"The fear has reached Metro Manila."
The bombing of a Catholic cathedral in Jolo has spawned fears of a religious strife in Mindanao.
This was given credence after what seemed to be a retaliatory blast on a mosque that claimed as many lives in the Catholic church. Now, the fear of bombings has reached Metro Manila where the Philippine National Police has tightened security at shopping malls. Collateral damage in shopping malls could be bigger if terrorist suicide bombers are able to slip through the security check.
The PNP claimed that a male bomber and a female bomber from Indonesia were responsible for the Jolo cathedral attack. Suicide bombers are something new in the country’s history of blasts perpetrated by lawless elements. The Abu Sayyaf group of extortionists who passed themselves off as political rebels has not been known to commit suicide bombings. This is a method of mass murder that is new and difficult to stop. How do you prevent a suicide bomber from detonating himself in a line of mall goers passing through security check?
In light of this new development, there is now a public clamor to restore the death penalty. And why not, considering that a bombing that results in mass murder is a heinous crime? The same extreme measure should be accorded to those involved in the trafficking of illegal drugs. These evil criminals destroy young lives who in the full bloom of their lives could turn out to be useful and productive citizens. Killing them in the suspicious police scenario that they resisted arrest and fired at law enforcers has only earned condemnation and derision from local and international human rights groups.
So capture these drug traffickers and execute them after a fair and speedy trial. The public execution of Chinese drug pusher Lim Seng in the first days of Marcos martial law put the fear of God among other drug traffickers.
There is a global war being waged by terrorists. Governments world-wide should step up to the challenge of fighting these cold-blooded butchers. In other major capitals, the other weapon used by terrorists is running down pedestrians on a busy street with a stolen vehicle. London, Paris and other US cities have experienced these terrorist killing using vehicles as weapons of death.
Last week, there was the rumored death of President Rodrigo Duterte. The President laughed off the fake news while Palace officials dismissed the false report as wishful thinking by his detractors. But the President drew criticism when he told his Cabinet officials not to campaign for administration in the midterm elections on May 13. Cabinet members must have raised their eyebrows considering that President Duterte is openly campaigning for and endorsing Senate candidates Bong Go and Francis Tolentino. The President must lead by example on this issue. These two senatorial bets have enough money to mount their campaign and win senate Seats without the President campaigning for them.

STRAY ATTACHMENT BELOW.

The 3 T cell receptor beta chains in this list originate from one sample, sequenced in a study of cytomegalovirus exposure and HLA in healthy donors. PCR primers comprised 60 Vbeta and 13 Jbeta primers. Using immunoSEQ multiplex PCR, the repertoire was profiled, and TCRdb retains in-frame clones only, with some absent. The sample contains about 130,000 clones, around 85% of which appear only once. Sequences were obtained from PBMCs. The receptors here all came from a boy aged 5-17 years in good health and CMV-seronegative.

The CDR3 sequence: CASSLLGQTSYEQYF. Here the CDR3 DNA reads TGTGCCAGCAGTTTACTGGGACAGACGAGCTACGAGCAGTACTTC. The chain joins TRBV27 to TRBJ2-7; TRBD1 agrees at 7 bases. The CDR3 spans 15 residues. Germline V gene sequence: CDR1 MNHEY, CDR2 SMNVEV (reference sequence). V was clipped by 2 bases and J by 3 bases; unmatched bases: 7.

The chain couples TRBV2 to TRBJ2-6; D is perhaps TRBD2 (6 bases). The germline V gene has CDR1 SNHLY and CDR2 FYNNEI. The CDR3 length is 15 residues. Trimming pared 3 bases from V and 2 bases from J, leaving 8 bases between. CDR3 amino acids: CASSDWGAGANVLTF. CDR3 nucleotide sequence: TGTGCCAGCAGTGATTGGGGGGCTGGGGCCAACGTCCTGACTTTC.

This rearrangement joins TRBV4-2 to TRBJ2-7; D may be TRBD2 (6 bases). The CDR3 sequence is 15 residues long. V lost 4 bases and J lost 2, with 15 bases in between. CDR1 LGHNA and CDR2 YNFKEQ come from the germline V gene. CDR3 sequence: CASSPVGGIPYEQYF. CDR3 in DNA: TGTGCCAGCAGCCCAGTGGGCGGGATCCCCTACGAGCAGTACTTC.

The women senatorial bets—Cynthia Villar, Grace Poe and Pia Cayetano –are leading the pack in the senatorial race, according to two polling companies. But how reliable are these pollsters when their survey is limited to a small area that does not reflect the nationwide preference? And who are paying for these surveys? Obviously, it’s the candidate who has money to spend with the questions rigged to suit the desired effect of the candidate.
Expect a few surprises in the final outcome of the May 13 elections. Those who are not in the win column of 12 senatorial candidates might yet prove the pollsters wrong. Name recall, a good work track record plus a nationwide network of supporters could prove the survey polls inadequate.This scenario is possible in the national elections for senators. At the local level, congressmen, governors and mayors would most probably prevail given their family dynasty control of constituents in their area.
This then is the reason why those expensive TV commercial ads are done by the senatorial candidates who have to campaign on a nationwide basis while local candidates like congressmen, governors and mayors confine their campaign to their district, province or city.
But given their perks and pork barrel, the local bets have just as much stake to win. So don’t wonder why the pork-laden P3.757-trillion national budget was approved by Congress despite the verbal skirmishes between Rep. Rolando Andaya and Budget Secretary Benjamin Diokno.
It’s only a joke, no?